Vainglory Ushers in the Era of Mobile eSports

Brian HoughContributor ISeptember 2, 2016


A Massive Opportunity

If you speak with anyone at Super Evil Megacorp (SEMC), makers of the popular mobile game Vainglory, you will hear a familiar number thrown around: three billion.

That number represents the size of the mobile device market. It also makes up a significantly larger market than PCs, the traditional platform for games to which Vainglory owes a lot of its DNA. But most importantly, it is a massive opportunity for any developer who can deliver a unique experience on the platform.

Gaming on your phone is nothing new. Titles like Angry Birds and Clash of Clans have been a huge success. But these games service a different audience. Aimed at the casual or so-called mid-core crowds, these games often sacrifice long-term viability for short-term profit. These games have more in common with Facebook games like Farmville and Mafia Wars than the games most of us watch every day on Twitch.


Hardcore on Mobile

It is into these waters that SEMC dove when they released Vainglory back in 2015. Instead of being content to follow the model laid out by their predecessors, they decided to go after a genre that hadn't been attempted before on mobile and had proven to be a challenge for all but a few PC game developers.

Vainglory is a multiplayer online battle arena (MOBA), a type of game long associated with the most hardcore of audiences, even by PC standards. MOBAs include some of the most-played games in the world, including heavyweights like Riot's League of Legends and Valve's Dota 2. They are also often some of the most complicated games to learn to play well.

Instead of seeing this as a reason to shy away from bringing the complex genre to mobile, Kristian Segerstrale, COO and Executive Director of SEMC, saw it as the exact reason why they should: "Our dream was to bring to the touchscreen generation...the joy of real, long-form gaming".

As someone who grew up in the console generation, Kristian sees phones as the gaming platform of choice for this generation.


Kristian says the decision to go with a MOBA was a deliberate one: "When you play something that is top-down, it is a mini world you can touch. It felt really good to move heroes by touching them."

It wasn't just about making a mobile-friendly MOBA. They wanted to leave their stamp on the genre. Whether it is the unique single-lane map, the uniquely flexible item builds, or the quicker overall pace with no real farming phase, Vainglory is very much its own game.


From Mobile Game to Mobile eSport

So many games set out to create a competitive scene from even before launch. Whether it is with large, developer-backed prize pools or one-off invitational tournaments, making your game an eSport before it is even released has become the norm these days.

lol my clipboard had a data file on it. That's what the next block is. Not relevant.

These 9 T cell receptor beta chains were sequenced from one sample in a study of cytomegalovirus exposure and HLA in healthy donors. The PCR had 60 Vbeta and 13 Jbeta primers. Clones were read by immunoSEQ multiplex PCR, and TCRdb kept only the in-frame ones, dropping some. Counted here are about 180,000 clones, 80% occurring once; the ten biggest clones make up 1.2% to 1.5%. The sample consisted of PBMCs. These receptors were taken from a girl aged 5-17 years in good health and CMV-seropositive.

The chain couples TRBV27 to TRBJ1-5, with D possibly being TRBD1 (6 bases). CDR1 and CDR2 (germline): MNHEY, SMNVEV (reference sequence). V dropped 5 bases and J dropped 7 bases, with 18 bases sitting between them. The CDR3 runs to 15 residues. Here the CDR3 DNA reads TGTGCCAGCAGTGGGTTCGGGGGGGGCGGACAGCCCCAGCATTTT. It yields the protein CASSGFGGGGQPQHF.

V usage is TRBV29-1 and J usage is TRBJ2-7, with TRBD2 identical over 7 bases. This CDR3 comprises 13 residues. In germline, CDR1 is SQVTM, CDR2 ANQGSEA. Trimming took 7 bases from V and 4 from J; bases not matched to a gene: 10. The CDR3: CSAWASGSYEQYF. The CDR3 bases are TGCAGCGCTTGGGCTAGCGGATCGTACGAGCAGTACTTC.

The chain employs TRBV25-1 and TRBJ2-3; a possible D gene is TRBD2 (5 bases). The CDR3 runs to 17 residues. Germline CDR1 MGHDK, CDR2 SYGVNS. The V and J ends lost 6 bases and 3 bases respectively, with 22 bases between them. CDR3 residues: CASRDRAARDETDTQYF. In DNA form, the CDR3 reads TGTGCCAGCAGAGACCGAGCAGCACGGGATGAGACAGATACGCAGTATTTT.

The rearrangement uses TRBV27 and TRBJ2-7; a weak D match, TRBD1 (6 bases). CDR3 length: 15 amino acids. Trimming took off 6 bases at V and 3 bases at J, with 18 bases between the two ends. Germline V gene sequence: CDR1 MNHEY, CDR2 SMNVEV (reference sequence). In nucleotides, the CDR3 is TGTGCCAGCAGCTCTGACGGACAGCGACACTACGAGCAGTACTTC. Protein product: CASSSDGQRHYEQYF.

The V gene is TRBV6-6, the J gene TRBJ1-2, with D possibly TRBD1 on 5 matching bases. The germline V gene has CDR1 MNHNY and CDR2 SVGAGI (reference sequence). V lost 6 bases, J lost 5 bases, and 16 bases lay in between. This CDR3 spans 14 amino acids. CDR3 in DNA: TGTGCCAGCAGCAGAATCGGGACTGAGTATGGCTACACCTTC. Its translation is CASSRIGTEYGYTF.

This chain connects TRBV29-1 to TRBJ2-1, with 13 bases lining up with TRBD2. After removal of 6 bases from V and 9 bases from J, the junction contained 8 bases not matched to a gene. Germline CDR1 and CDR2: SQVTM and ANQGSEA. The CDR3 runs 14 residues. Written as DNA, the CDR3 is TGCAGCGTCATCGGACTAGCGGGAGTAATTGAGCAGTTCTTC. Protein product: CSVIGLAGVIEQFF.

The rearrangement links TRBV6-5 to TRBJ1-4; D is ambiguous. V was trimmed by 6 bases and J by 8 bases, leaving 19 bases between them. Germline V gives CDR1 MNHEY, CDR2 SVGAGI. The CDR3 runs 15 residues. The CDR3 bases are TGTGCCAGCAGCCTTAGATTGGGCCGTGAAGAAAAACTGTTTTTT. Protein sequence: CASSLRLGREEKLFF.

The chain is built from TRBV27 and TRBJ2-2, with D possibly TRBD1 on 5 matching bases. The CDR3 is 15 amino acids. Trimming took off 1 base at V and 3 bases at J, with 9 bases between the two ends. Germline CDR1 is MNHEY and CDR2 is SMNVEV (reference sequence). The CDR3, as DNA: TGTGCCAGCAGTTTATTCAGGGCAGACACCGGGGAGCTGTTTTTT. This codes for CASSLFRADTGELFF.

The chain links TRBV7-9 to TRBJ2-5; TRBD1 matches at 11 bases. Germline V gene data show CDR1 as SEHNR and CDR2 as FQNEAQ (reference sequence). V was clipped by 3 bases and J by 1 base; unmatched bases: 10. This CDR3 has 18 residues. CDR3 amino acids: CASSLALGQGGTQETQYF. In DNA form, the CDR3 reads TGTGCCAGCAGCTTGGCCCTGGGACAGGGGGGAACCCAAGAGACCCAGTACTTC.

For every game that has successfully navigated the eSports waters, hundreds have failed.

SEMC had no intentions of tackling eSports so early in the game's life. Their community, however, was not willing to wait. Soon, player-run tournaments started sprouting up, "hacking" the system to be 2v2 and using the 3rd spot as a spectator mode of sorts.

Upon seeing this, SEMC rushed to get the feature in the game to preserve the gameplay as they had originally intended.

The community quickly started up its own organizations centered around mentoring players and competing in self-run tournaments.

Teams like GankStars and Halcyon Hammers are in large part responsible for the rise of Vainglory eSports and continue to be huge parts of the competitive scene, which, while maintaining its grassroots, has also grown beyond anyone's expectations.


Grassroots to The Big Stage

Seizing the opportunity ahead of them, last year SEMC quickly started running in-house tournaments. Relying in large part on community support, these tournaments quickly grew into a professional display that rivals some of the biggest competitive gaming tournaments. Earlier this year, SEMC took the next step by signing a multi-million dollar, multi-year deal with Twitch to produce and broadcast Vainglory eSports events.

Nick Allen, director of eSports operations at Twitch, had done his homework and saw the community that had sprung up around Vainglory: "There were already a ton of competitions and tournaments. The community was really strong."

According to Nick, Twitch wanted to get in early on a great game on a unique platform: "This is mobile eSports, we think there is a big opportunity there. The momentum the game has shown and the willingness for SEMC to provide resources, we just had to be involved."

It is not just Twitch that sees something special, eSports organizations have also jumped on board. Stalwarts such as Team SoloMid, Mousesports, and now Cloud9 have all gotten into the Vainglory scene, competing in the current summer split, further validating the game's presence in the world of eSports.

All this culminates this weekend, as Vainglory holds its Summer Championships live this weekend.

Amazon, another company that saw the potential in Vainglory, will be hosting the event on their campus from September 2 to 4. Plus, for the first time, teams will be competing for a spot in this December's Vainglory World Championships.

For anyone new to the game, they will get to experience a competition featuring some of the most notable organizations in eSports, that just happens to be played on a touch device.

For a game that had no aspirations of being an eSport, SEMC has proved that making a great game, regardless of platform, is the best way to get there.

All quotations acquired firsthand unless otherwise noted.


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